Posted by B.Blomberg on April 01, 2000 at 14:06:01:
In Reply to: need held! posted by Jean Collard on March 21, 2000 at 07:04:10:
: I have a 38' sailboat "Henry Wauquiez (Hood 38) and
: most of the bottom is cover with tiny gelcoat blis-
: ters. From what I understrand the only way to cure
: indefinitely the osmosis problem is to use infrared
: lamp to heat up the hull between 70-80o Centigrade
: until the hull is completely dry and all the styrene
: and acid evaporate. I would like to know apromima-
: tely how many infrared lamp I need and how far from
: the hull do I have to install the lamp so I get the
: precise temperature I require to heat adequately.
: Furthermore, what is the wattage of each of these
: lamp should I use and also, how can I control and
: check the temperature of the hull? Is it advisable
: to cover the boat to keep the temperature during the
: heating process? Please somebody help me! Thanks!
I you are lucky and the hydrolysis is only superficial
(which it might be with this kind of blisters) IR can delay
the problem for 10 or more years IF YOU DOES NOT APPLY ANY
TYPE OF WATERSHIELD!!!! It is only the styrene and the
uncured polyester which cause the process. The little water
needed is always contained in the submerged parts of the laminate
wether shielded or not. The fact that "osmosis" hulls always gives
high moisture readings has caused the mistake to believe that water
entrance is the cause for instead of a consequence of the hydrolyse!
has for decades caused boat owners to waste enormous amounts on
Drying and watershielding just cover like a cosmetic so you does
not see it for some time. Like cosmetic the watershield mostly
accelerates the damages underneath!
The IR can extract practically all of the syrene which is inside the
uncured polyester enclosures and thus theoretically prevent hydrolysis.
However the phthallic acid, which is a by product from the hydrolysis,
can transform cured polyester molecules into further uncured polyester
and free styrene if left in the laminate. Now the acid is chrystallic
and not water soluble. The acid when formed is immediately dissolved in
the styrene which helps it spread deeper into the laminate. When heated
with IR the styrene evaporate but the acid crystalizes and stays in the
laminate and within short causes new hydrolysis if the hull is covered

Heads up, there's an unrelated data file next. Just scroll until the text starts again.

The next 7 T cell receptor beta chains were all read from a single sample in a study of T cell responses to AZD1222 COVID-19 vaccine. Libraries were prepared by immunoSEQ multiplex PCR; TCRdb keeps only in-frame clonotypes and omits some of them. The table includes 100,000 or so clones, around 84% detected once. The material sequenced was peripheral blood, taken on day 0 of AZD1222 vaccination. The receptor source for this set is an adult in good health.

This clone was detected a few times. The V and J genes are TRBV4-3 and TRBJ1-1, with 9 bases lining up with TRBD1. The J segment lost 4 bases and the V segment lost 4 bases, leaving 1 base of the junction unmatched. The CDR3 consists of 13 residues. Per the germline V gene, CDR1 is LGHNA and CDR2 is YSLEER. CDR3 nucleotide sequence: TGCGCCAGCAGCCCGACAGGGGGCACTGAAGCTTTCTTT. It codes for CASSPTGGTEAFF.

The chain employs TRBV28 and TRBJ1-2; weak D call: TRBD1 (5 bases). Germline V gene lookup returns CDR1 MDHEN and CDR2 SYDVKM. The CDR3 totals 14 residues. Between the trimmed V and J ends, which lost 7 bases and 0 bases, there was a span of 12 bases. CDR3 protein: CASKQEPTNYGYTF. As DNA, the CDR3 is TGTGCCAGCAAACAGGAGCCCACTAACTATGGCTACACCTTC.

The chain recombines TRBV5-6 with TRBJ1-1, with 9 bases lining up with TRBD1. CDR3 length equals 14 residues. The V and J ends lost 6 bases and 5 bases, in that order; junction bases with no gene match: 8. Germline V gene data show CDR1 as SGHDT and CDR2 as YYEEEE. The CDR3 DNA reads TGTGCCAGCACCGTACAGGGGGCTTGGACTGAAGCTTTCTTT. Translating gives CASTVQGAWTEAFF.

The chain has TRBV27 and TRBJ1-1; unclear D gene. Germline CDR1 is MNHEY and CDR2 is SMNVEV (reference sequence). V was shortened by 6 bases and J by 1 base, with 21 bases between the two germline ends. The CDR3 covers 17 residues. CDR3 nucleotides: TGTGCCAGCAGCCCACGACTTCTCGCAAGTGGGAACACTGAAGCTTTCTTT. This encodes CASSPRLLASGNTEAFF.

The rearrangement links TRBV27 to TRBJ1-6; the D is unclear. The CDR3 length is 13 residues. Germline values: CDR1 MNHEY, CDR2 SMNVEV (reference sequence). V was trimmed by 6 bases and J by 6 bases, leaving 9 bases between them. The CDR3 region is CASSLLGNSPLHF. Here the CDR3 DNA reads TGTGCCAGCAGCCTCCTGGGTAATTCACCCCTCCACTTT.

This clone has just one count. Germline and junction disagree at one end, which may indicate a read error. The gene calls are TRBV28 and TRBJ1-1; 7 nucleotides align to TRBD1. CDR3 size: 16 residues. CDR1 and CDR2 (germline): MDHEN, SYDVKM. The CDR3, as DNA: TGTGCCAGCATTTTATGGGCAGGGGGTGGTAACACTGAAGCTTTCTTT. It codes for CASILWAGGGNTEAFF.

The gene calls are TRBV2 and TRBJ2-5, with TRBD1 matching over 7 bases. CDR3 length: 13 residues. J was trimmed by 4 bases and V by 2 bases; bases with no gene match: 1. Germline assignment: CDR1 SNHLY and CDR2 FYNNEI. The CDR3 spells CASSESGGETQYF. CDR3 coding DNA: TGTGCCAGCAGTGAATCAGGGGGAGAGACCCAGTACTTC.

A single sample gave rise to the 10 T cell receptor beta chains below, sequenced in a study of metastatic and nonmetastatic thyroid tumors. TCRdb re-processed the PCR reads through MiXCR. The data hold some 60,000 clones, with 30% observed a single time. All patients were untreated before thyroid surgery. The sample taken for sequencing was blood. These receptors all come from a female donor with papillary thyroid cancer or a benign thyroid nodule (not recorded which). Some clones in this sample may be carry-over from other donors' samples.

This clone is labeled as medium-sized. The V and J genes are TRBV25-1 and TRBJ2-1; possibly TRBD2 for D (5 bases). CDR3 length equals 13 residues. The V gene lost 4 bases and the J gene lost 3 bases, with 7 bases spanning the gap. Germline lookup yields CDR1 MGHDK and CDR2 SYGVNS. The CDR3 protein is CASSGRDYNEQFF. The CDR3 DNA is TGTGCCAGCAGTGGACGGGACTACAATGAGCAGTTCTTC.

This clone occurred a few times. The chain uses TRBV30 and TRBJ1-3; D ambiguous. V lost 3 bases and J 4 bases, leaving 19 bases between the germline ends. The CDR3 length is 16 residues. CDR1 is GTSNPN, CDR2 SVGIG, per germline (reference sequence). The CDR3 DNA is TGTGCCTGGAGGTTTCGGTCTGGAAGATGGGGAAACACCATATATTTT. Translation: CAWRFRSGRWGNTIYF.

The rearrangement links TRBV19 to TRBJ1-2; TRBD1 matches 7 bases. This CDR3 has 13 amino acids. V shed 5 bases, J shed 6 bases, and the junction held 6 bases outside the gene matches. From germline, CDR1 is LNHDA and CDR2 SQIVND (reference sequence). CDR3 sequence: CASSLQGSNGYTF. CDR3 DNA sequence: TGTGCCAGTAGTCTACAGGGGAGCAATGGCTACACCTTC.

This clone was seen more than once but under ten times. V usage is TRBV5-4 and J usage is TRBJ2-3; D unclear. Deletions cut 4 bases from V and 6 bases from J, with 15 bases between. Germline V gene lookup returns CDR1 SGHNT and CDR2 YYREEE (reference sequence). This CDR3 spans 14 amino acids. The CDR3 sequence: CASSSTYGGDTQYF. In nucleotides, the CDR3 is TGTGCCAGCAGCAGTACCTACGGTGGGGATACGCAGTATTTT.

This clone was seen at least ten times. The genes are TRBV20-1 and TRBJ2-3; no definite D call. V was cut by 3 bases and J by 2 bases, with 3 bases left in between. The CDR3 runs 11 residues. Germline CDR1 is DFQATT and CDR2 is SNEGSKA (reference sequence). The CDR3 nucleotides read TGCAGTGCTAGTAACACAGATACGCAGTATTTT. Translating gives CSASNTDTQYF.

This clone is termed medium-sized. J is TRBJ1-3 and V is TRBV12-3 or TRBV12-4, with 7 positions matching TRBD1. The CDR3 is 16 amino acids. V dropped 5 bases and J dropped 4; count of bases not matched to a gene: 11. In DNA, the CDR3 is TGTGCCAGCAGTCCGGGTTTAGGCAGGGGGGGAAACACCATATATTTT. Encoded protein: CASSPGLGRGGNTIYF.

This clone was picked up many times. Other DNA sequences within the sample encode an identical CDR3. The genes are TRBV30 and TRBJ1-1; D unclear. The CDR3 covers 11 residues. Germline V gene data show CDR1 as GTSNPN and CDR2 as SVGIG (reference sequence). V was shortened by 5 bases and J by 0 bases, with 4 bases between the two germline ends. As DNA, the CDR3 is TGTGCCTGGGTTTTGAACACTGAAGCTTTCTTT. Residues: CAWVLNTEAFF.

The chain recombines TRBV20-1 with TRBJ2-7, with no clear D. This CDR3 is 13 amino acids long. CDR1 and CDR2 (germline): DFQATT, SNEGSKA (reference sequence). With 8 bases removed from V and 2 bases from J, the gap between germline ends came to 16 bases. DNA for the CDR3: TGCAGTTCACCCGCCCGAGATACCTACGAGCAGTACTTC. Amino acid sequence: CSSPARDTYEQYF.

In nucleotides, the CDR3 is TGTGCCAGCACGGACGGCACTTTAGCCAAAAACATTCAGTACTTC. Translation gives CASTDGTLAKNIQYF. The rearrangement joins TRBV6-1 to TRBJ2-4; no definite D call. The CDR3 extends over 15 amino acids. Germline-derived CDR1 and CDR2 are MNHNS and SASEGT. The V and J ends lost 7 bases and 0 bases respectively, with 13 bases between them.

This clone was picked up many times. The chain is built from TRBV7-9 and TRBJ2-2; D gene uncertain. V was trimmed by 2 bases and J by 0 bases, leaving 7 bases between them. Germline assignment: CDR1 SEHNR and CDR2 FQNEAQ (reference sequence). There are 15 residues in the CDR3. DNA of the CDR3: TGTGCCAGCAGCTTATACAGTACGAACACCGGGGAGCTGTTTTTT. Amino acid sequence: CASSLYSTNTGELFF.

with epoxy or or other watershield.
Opposite to common believe, water does not do any harm to a laminate more
than dissolving some of the fiberglass coating during the first years the
boat is launched. This creates capillaries along the strands which allowes
water to pass through the laminate at a very slow pace. Also boat owners and
even yard people have been made to believe that the gelcoat is some kind of
protection for the laminate. This is not the case! It is just a cheap, convinient
way to provide a nice long lasting surface of the hull. The reason for applying
it also on the underwater areas is mainly to prevent you from seeing right through
the otherwise crystal clear laminate.
Regarding the "osmosis" or more adequate hydrolysis, It has to produce some heat
in order to proceed. If sufficient water is allowed to pass through the laminate,
it will cool enough to slow down the process substantially. Damages like
delaminations, which often occurs within a couple of years under a watershield,
will instead take 10 years or more to form and then much less severe.
The so far only technique which can remove the acid without damages to the laminate
is the HYAB Osmocure which costs about double as much as now common treatments and can
only be performed by highly trained operators with the help of special tools and
environment equipment. Still very few boat owners understand the problem and most
prefer to believe in the big paint manufactures and present them with half of the cost
for noting. Therefore the establishment of Osmocure Centers proceeds very slow.
They can be found in Mallorca, Malta, Greece, Holland, Bodensee and quite a few in
New Zeeland and Australia. We are currently seeking financing for opening at least
ten in USA
Regarding IR you will need 500-1000 W / square meter under water surface. The technique
is dangerous if enough heat is applied to cause any post curing and it will still affect
only the outer 2-3 layers and this only if there is enough free styrene in the laminate.
The principle is the same as when water is boiled in a kettle: As long as any water is
left, the kettle will not get hotter than the boiling water. If it boils dry the kettle
As long as the laminate contains styrene and moisture the temperature will cause no damage
to the hull but it is of utmost importance to disconnect the heaters immediately as there
is no more smell of styrene. Most yards never heats the hull over 50 degrees Celcius in order
not to cause any damages to the laminate. To get any postcuring what so ever, a surface temp.
of 90 degrees is needed which indeed is risky.
With or without IR I recommend you just to sand the blister open or still better peel off the
gelcoat and then apply antifouling only. This way you can use the boat for at least five years
without problem when wating for Osmocure or eventual other proper to arrive in your neighbourhood.
Regards Bengt Blomberg
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